THE SEA IS CALLING ME, poems selected by Lee Bennett Hopkins

[This week’s Kidlitosphere celebration of poetry is hosted by the beachy keen Linda Baie at TEACHERDANCE]

Happy to be back apace after a summer of
three very varied trips, porchstep farming of
potted cotton, eggplant & hot peppers &
coastal jaunts for a new class I’m taking.

Horse conch, August 2015, Florida  copyright, all rights reserved Jan Godown Annino

Horse conch, August 2015, Florida copyright, all rights reserved Jan Godown Annino

This summer, among other writerly feats attempted, I wrote a pantoum, as part of an early
challenge in the year, made in an online picture book class interview with the incomparable J. Patrick Lewis, whose books brighten my world.

My other poetry thrill of the summer was to return home from a workshop with autographed books from the Guinness record holding anthologist and inspiring poetry guide, Lee Bennett Hopkins. One summery title is THE SEA IS CALLING ME, poems selected by Lee Bennett Hopkins and illustrated by Walter Gaffner-Kessell.
In case your summer found you near salty shores, “Seashell” by poet
Sandra Liatsos may provide a reflective swoosh. Here are lines from it.

by Sandra Liatsos

This seashell is an ocean cove
That holds a liquid sound
Of waves that rush a hidden shore
Where stranger shells are found…

c. SANDRA LIATSOS all rights reserved

THE SEA IS CALLING ME, poems selected by Lee Bennett Hopkins, illustrations by Walter Gaffney-Kessell

THE SEA IS CALLING ME, poems selected by Lee Bennett Hopkins, illustrations by Walter Gaffney-Kessell

Of all the elements that flow together to create a memorable shore experience for children, can it be that shells are the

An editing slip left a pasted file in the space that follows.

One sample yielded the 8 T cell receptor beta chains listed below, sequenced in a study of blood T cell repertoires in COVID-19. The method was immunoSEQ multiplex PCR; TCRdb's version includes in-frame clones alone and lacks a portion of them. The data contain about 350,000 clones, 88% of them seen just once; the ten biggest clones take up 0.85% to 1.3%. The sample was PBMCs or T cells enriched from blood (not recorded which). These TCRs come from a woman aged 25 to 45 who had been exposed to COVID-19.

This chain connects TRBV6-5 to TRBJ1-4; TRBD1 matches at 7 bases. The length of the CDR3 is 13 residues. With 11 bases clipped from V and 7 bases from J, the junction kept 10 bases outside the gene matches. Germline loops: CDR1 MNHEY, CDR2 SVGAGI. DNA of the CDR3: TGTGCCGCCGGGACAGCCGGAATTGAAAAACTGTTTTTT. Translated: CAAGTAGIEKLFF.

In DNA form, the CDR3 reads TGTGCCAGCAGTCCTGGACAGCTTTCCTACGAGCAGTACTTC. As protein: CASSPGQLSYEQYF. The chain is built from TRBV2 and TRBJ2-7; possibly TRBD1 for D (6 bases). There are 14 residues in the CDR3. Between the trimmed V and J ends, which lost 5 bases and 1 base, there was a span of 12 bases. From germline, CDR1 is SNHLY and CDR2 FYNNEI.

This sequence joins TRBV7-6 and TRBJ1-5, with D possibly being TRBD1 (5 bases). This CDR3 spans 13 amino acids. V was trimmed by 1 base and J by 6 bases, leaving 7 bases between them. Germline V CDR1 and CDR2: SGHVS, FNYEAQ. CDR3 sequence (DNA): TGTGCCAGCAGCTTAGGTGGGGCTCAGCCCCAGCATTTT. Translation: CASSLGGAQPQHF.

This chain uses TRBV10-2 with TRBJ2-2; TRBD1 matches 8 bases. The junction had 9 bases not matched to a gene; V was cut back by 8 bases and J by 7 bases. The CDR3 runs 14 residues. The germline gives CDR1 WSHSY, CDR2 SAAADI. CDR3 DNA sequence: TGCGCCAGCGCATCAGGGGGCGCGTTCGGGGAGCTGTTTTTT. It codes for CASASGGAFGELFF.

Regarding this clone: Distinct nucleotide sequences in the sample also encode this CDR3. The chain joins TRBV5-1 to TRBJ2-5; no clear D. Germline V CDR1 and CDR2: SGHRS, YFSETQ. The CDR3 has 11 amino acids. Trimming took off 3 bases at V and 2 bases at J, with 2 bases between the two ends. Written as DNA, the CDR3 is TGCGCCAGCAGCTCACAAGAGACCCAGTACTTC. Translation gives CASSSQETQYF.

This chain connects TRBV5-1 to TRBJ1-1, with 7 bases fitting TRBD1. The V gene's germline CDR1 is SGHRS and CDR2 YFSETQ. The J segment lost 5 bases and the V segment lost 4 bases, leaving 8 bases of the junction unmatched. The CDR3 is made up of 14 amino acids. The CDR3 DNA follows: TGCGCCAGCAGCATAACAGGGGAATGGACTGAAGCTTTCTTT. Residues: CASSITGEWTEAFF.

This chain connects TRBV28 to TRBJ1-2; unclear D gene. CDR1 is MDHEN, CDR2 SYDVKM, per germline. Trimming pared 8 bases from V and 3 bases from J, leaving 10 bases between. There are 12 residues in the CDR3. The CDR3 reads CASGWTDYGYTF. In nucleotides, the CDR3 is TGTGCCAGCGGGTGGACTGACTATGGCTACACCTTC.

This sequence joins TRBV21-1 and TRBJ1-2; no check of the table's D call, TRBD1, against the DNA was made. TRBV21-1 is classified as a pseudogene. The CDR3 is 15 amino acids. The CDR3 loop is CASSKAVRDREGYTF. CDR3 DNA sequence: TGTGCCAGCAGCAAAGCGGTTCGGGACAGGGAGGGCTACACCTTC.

most accessible? I know fishing is a big part of some beach excursions, but think of how often those fishesget away! The skeletons of marine snails are a more universal accessible treasure. (Although my dear Paolo caught five different species of fish on our last shore trip, all caught & released.)

As for the giant marine snail in the photo, it of course was released back into its home, to forage among turtle grass
& grow even fatter. It is our official state shell, this being Florida & the kind of place where we have a state shell.

Back on my struggle with the pantoum, which is on a salty topic, if you are in the PF community & can spare the time to comment on my
d r a f t , please message me on facebook with your email or leave it here. Or send me an email note at jgaoffice at gmail dot com. I’ll be always grateful. And I would read a poem of yours & comment, in exchange.

Happy hallways, sweet school seats, fabulous Fridays, each week of this school year!

20 thoughts on “THE SEA IS CALLING ME, poems selected by Lee Bennett Hopkins

    • Dear Michelle,
      It was neat to meet you, too & all the new-to-me poetry pals.
      Mr. LBH does know how to gather a good group.
      You can’t see the rest of the class in the picture but that state shell moment was repeated- who wouldn’t want to get up close with that one. We also saw the blue-eyed scallops up close, hermit crabs in larger shells than I’ve usually observed them in & lots of pinfish & my hubby caught 5 different kinds of fish that same day.
      Appreciations for your visit here,


    • Dear Diane,
      So wonderful New Hampshire is state shellless. I like your attitude. I also wonder if this isn’t an opportunity for children to nominate & select a state shell & see it thru to adoption? Just a thot.
      Appreciations for your visit & Happy Labor Day weekend!


    • Dear LBH the wonderful – Appreciations for your visit here & every little thing you do for readers & editors & writers & families & for the shore. It’s been ages since THE SEA collection emerged from the sands & salty water, but have you heard in recent years from Sandra Liatsos? I looked for a website for her or somesuch & can add a bionote if you come across anything more for this poet.


    • Dear Donna,
      This is wonderful news – both that there is no shell. Some children can propose one & see it thru to selection. And for your generous offer. Will respond to your fb after another revision round.
      Many thanks,


  1. I love the poem about seashells, just arranged those we brought home today, all abandoned of course! And I love the ‘beachy keen’ reference, that I am, and am still missing that ocean. I’ve really enjoyed the pictures of your experiences, too. Best wishes with the pantoum.

    Liked by 1 person

    • Hello beachy keen Linda! So glad you brought a bit of Florida’s gulf shore home that good way. Sandra’s poem suggests to me that I think so much more about a shell beyond its shape & look. Appreciations for your visit.


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